After Johannes Vermeer's death in 1675 a full inventory was made of his household objects. This inventory listed not only Vermeer's possessions, but also specified all the rooms in his house by name. The original Vermeer house was torn down in the nineteenth century to make room for a large church.
With the expert assistance of an architectural historian it has now become possible to create a full architectural plan and representation of the Vermeer House. A 'Digital Johannes Vermeer House' has also been built from these plans.
The entire project is available here on the Internet; the 3D architectural recreation of the building as well as over 150 illustrated household objects. The Rijksmuseum, Amsterdam have provided research facilities and offered abundant image material for the site. (photo's Kees Kaldenbach).
Switching a new web site on is usually just a technical non-event. However, in this case press and some 280 visitors witnessed the Grand Opening of this web site. This Grand Opening has taken place on January 17, 2003 in the Delft church which now occupies the original site of the Vermeer House.
Visitors listen to architect Zantkuijl's speech during Grand Opening of the Digital Vermeer House.
Click here for large photo of the opening speech.
The audience listened to explanations by Kees Kaldenbach (creator and art historian), and Henk Zantkuijl (restoration architect, emeritus assistant professor TU Delft, involved in the restoration of Rembrandt house, Amsterdam). The site was then assessed by author Dr. Albert Blankert (author of many Vermeer books) who gave his laudatory speech.
Research facilities and image material have been kindly provided by the Rijksmuseum, Amsterdam. Allan Kuiper (industrial designer and Internet designer) worked miracles with the navigator and the 3D movies.
Front row, from left to right: Ms _?__ , Mr. Henk Zantkuijl, Wim Weve, Albert Blankert, Marten Jan Bok.
Camerata Vermeer then played a selection of Triumph of Peace, Thalia's Garden of Delight, Dances in A major by the Delft composer Dirck Scholl, who published this material in Delft in 1678. Specialists state that this is the only remaining published sheet music from Vermeer's age in Delft. The following Camerata Vermeer musicians have performed: Theo Muller, Franc Polman and Pieter Affourtit (violin), Cassandra Luckhardt (viola da gamba), Tilman Gey (clavichord). Plans for making a music CD are in progress.
A number of years ago another chamber music group, Boumeester Consort played two suites out of this series of dances by Dirck Scholl. They were performed on April 1, 1990 in Studio BFO, Hilversum, The Netherlands. The violins were also tuned in "scoloratura". Listen to this 11 minute MP3 file!
Camerata Vermeer plays works by Delft composer Dirck Scholl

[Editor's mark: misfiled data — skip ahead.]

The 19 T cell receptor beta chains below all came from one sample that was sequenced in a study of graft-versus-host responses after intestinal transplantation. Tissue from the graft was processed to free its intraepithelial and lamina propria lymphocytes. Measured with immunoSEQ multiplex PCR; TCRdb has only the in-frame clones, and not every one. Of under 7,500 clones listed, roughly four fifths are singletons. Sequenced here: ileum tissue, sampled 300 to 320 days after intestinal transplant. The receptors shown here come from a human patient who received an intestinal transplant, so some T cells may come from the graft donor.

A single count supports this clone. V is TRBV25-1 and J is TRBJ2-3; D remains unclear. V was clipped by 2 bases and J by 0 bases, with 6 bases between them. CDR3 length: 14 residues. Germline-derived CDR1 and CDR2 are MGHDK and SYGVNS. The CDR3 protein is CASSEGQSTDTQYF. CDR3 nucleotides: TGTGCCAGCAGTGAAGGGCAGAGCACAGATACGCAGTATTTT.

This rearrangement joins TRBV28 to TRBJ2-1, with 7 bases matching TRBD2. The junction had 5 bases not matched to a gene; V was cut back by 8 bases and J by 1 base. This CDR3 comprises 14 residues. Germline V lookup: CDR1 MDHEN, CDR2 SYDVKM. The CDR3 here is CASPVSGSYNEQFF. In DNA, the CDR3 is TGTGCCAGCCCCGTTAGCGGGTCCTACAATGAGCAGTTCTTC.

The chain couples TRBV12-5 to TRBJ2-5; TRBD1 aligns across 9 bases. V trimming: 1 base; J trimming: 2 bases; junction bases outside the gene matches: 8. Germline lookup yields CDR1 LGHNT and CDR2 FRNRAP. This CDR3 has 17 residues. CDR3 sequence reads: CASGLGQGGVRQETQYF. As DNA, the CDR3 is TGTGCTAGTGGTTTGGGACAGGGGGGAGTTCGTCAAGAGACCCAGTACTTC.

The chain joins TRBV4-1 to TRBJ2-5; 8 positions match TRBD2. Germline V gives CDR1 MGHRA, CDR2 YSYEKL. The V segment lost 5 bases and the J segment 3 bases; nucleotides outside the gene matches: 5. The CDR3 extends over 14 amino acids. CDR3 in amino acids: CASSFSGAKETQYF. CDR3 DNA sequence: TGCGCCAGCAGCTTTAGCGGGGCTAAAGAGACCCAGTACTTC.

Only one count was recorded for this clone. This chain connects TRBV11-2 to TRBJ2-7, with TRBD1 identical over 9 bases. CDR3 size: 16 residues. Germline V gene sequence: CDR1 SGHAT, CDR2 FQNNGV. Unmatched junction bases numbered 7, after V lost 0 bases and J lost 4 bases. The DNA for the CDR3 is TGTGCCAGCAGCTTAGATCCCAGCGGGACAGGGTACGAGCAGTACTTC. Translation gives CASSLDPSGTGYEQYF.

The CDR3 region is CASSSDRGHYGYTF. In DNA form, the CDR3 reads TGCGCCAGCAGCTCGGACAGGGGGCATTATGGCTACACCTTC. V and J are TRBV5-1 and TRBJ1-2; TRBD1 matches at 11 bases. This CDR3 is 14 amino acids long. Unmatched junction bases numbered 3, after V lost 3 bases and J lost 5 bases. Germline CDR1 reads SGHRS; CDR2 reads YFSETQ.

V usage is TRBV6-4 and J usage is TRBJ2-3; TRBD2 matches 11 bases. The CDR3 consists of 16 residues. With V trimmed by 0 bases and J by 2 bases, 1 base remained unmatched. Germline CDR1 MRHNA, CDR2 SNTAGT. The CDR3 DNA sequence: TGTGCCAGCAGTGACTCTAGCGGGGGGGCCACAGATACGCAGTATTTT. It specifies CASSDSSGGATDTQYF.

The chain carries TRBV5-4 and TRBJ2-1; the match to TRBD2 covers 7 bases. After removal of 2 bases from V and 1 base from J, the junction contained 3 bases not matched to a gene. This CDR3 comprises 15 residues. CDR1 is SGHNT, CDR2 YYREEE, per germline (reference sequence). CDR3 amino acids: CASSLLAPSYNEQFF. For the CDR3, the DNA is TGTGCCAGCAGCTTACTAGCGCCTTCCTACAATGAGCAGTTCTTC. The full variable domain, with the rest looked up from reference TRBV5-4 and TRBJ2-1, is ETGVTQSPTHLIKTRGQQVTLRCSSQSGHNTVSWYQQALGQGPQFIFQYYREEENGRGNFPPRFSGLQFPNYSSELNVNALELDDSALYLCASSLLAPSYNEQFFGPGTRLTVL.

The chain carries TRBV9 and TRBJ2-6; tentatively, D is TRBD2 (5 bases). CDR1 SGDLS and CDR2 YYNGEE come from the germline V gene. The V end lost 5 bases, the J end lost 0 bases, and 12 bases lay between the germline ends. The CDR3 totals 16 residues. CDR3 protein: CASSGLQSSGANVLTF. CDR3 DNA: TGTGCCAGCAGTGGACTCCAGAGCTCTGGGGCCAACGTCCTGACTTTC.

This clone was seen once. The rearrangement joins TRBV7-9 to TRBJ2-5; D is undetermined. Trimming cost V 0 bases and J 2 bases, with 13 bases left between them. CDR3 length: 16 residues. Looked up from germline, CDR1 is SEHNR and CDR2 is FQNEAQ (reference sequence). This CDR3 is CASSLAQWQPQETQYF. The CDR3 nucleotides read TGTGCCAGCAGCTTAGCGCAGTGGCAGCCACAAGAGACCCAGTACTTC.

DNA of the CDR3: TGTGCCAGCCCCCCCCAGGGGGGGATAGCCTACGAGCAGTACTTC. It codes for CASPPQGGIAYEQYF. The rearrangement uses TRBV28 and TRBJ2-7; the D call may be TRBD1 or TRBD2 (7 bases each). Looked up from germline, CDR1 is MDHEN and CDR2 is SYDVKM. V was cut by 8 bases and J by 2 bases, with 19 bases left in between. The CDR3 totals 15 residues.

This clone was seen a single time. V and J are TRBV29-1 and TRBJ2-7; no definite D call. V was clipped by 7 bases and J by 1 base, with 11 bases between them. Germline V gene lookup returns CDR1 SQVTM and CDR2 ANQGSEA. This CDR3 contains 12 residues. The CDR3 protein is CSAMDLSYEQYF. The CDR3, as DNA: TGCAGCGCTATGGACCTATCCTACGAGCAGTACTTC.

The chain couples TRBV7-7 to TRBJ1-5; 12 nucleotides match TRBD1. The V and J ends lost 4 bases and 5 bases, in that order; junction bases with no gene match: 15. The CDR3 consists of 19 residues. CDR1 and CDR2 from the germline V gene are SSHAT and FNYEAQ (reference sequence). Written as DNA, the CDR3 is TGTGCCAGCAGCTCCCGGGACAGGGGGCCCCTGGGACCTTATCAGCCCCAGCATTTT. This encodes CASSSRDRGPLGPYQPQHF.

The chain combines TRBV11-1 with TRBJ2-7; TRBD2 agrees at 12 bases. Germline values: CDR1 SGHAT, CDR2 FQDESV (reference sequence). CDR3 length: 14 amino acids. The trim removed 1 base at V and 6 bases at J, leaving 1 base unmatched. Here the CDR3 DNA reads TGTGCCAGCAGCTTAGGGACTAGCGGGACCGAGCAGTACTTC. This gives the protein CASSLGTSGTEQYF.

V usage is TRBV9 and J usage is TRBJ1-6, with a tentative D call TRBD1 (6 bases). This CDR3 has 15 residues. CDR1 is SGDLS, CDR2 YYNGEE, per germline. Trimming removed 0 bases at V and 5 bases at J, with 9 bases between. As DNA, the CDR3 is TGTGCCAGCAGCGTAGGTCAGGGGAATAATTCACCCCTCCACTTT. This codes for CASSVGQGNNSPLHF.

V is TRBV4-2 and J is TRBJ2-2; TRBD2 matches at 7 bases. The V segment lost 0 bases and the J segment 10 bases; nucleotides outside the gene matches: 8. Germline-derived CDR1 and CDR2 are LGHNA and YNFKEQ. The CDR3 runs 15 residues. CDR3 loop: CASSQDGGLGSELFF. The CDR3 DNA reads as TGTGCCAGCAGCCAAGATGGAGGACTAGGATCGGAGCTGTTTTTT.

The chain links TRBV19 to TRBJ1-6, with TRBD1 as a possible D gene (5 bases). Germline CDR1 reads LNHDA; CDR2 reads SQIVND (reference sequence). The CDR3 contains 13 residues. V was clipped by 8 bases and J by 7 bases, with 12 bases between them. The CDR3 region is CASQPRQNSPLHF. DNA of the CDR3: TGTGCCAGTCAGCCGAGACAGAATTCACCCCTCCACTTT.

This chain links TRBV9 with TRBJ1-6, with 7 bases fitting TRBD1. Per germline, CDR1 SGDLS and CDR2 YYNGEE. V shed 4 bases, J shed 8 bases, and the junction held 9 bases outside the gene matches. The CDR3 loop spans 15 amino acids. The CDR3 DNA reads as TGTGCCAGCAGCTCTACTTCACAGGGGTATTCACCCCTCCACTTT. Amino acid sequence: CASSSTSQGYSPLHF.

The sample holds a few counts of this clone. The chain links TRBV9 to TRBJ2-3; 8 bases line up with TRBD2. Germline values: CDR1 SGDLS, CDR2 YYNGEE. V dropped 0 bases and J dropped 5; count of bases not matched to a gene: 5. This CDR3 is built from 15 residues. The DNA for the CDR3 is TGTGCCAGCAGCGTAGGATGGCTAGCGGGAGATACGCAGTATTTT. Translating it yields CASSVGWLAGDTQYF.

Chamber orchestra Camerata Vermeer directed by Theo Muller (in blue shirt) playing in front of the 3 x 4 meter projection screen.
The Glass of Wine reminds us of the wonderful Vermeer painting, now in Berlin. Our guests also ate quite a bit of finger food.
Exit via de 'flower chamber' at Oude Langendijk, exactly the spot of the front part of the Vermeer house.
Friday afternoon Januari 17, 2003
16.30 Entry by front gate of Maria van Jesse church at Burgwal, Delft.
16:45 Official Digital Vermeer House Opening by restoration architect ir. Henk Zantkuijl. He explains his method of architectural re-creation.
16:55 Opening of the Digital Vermeer House with image projections. Presentation (by video beamer) of the Digital Vermeer home by the makers of the Digital Vermeer House, art historian drs. Kees Kaldenbach and ir. Allan Kuiper, 3D, navigator and internet-builder. Comparison with colour slide-projection of Vermeer interior paintings.
17:25 Afterword by dr. Albert Blankert (author of standard books on Vermeer)
17:30 Closing remarks by mr. Jan Somers, second chairman of the Roman Catholic Church board Maria van Jesse.
17:40 Camerata Vermeer performs works by the Delft composer Dirck Scholl
17:55 Glass of wine [non-alcoholoc drinks are available]
18:15 Exit via Oude Langendijk "flower chamber", exacty at the spot of the front part of the Vermeer home.
Sponsors: Johnny van Haeften Ltd. London ; Delftsche Courant ; Rijksmuseum, Amsterdam.
This Internet project switched on January 17, 2003 was developed by art historian Kees Kaldenbach.
This page forms part of a large encyclopedic site on Delft. Research by Drs. Kees Kaldenbach (email). A full presentation is on view at johannesvermeer.info.
Launched December, 2002; Last update March 1, 2017.
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